The community art space at Self Help Graphics and Art in Boyle Heights is the home for the new installation. The gallery centers around stories of survival of Cambodian immigrants following the Cambodian genocide in the 1970s and the "donut kids".
"Donut kids are second and third-generation Cambodian-Americans who were born here in the United States and their parents are Cambodian refugees. Their parents owned or worked in donut shops," said Phung Hyun, the exhibit artist.
Hyun is the daughter of a Cambodian refugee and she grew up with many friends who were donut kids.
The pink boxes, reminiscent of the boxes used by donut shops, show the faces of donut kids who spent a lot of their time at their parents shops, sometimes even sleeping on sacks of flour while their parents worked.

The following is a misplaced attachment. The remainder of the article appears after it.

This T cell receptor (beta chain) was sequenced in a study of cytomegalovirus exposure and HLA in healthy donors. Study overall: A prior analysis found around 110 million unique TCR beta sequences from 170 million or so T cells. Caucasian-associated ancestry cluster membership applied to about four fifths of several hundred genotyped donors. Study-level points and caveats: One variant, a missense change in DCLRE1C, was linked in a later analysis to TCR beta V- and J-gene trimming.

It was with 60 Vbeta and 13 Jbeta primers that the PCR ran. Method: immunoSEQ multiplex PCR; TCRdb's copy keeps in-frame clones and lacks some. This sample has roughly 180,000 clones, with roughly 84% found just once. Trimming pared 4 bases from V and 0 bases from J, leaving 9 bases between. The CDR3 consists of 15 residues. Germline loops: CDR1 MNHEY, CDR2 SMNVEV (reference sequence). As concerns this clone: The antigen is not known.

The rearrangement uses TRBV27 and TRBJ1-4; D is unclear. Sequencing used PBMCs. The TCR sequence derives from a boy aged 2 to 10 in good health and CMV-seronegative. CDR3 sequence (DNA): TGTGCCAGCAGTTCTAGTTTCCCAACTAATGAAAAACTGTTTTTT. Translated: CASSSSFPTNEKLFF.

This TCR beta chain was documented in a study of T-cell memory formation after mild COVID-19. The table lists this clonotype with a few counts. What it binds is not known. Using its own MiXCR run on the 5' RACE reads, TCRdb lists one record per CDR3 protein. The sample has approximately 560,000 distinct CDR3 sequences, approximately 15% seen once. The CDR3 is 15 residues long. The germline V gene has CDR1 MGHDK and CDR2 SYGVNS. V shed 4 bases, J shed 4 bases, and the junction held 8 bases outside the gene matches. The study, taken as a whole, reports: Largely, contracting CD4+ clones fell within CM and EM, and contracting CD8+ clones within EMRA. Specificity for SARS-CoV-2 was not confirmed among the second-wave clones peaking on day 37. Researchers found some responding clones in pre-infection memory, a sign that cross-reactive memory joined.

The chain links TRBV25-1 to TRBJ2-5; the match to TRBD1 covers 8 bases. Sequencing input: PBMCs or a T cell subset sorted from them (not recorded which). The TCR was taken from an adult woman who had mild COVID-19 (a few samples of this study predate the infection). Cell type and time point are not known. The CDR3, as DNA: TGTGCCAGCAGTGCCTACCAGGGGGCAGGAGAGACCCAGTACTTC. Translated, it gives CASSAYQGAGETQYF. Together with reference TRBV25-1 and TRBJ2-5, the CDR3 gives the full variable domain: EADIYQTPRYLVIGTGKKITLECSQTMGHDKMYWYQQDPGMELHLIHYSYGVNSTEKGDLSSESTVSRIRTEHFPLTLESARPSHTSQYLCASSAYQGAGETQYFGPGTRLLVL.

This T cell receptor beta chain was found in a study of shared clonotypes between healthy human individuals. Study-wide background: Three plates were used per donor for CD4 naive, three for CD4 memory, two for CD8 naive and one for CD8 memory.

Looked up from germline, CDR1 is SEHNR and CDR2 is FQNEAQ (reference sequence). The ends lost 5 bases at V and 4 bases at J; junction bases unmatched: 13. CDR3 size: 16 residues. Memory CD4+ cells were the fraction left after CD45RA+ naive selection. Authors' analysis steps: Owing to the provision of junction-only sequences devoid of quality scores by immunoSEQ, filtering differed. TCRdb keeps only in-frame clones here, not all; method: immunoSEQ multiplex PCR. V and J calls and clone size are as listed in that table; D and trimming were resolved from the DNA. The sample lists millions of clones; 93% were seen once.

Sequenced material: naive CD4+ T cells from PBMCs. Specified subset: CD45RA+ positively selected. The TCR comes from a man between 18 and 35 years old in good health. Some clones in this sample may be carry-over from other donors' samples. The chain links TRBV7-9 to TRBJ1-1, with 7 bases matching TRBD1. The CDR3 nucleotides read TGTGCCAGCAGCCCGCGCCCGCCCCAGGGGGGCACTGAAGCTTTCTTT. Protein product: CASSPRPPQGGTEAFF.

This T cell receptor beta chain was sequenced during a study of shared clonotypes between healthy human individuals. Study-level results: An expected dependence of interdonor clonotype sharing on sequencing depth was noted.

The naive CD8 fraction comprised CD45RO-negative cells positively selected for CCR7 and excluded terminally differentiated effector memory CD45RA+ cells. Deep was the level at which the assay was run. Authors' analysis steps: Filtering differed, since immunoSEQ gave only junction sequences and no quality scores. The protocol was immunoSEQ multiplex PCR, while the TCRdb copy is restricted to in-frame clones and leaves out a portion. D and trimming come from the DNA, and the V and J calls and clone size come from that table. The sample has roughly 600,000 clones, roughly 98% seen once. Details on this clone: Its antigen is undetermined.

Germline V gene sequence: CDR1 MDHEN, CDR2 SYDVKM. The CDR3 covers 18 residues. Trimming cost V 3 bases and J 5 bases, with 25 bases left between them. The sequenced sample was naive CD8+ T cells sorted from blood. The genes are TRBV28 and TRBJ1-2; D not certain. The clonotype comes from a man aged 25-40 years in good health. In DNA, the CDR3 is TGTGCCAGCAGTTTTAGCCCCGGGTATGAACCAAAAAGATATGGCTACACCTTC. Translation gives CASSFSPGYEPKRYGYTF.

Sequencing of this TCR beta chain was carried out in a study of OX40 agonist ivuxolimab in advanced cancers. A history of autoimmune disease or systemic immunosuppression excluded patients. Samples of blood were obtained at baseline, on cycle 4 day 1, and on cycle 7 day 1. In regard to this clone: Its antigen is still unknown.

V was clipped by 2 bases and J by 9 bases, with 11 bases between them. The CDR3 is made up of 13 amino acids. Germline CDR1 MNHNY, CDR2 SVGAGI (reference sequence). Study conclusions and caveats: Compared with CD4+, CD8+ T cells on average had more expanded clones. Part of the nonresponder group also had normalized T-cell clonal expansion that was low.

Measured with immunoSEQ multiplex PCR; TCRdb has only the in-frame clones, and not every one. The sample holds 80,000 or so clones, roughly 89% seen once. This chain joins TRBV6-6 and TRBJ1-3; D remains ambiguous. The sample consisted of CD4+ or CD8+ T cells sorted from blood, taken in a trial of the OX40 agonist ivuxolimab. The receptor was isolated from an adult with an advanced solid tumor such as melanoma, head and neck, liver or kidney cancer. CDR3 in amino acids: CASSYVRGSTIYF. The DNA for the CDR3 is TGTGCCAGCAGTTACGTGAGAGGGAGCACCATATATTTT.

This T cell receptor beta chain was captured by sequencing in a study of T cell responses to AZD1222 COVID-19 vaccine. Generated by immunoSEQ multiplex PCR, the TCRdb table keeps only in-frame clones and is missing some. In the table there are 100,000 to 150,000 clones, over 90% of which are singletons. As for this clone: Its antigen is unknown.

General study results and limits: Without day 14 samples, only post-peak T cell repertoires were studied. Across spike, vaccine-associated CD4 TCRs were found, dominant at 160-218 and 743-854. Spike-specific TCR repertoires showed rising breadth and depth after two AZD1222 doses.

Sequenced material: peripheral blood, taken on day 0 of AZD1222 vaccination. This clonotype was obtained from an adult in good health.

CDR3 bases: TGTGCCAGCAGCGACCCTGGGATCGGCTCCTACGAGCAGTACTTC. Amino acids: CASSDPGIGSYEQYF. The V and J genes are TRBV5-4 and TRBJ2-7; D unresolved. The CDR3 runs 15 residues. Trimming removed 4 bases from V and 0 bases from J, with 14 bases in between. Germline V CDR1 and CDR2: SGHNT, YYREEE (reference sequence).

"They would also come to the donut shop after school and do homework and help during the summer. These kids didn't have summer camp. They didn't go to parties. Their lives were enmeshed with donut shops," said Hyun.
Hyun said she's also using the pieces to celebrate family unity. Many of these donut kids are now working professionals in fields like medicine and law. Hyun hopes the pink boxes make people think, long after the exhibit.
"Don't erase what the pink donut box veils and that's the humanity of the survival for a lot of these refugees," said Hyun.
The exhibit is open through May 27 from 5 to 8 p.m.
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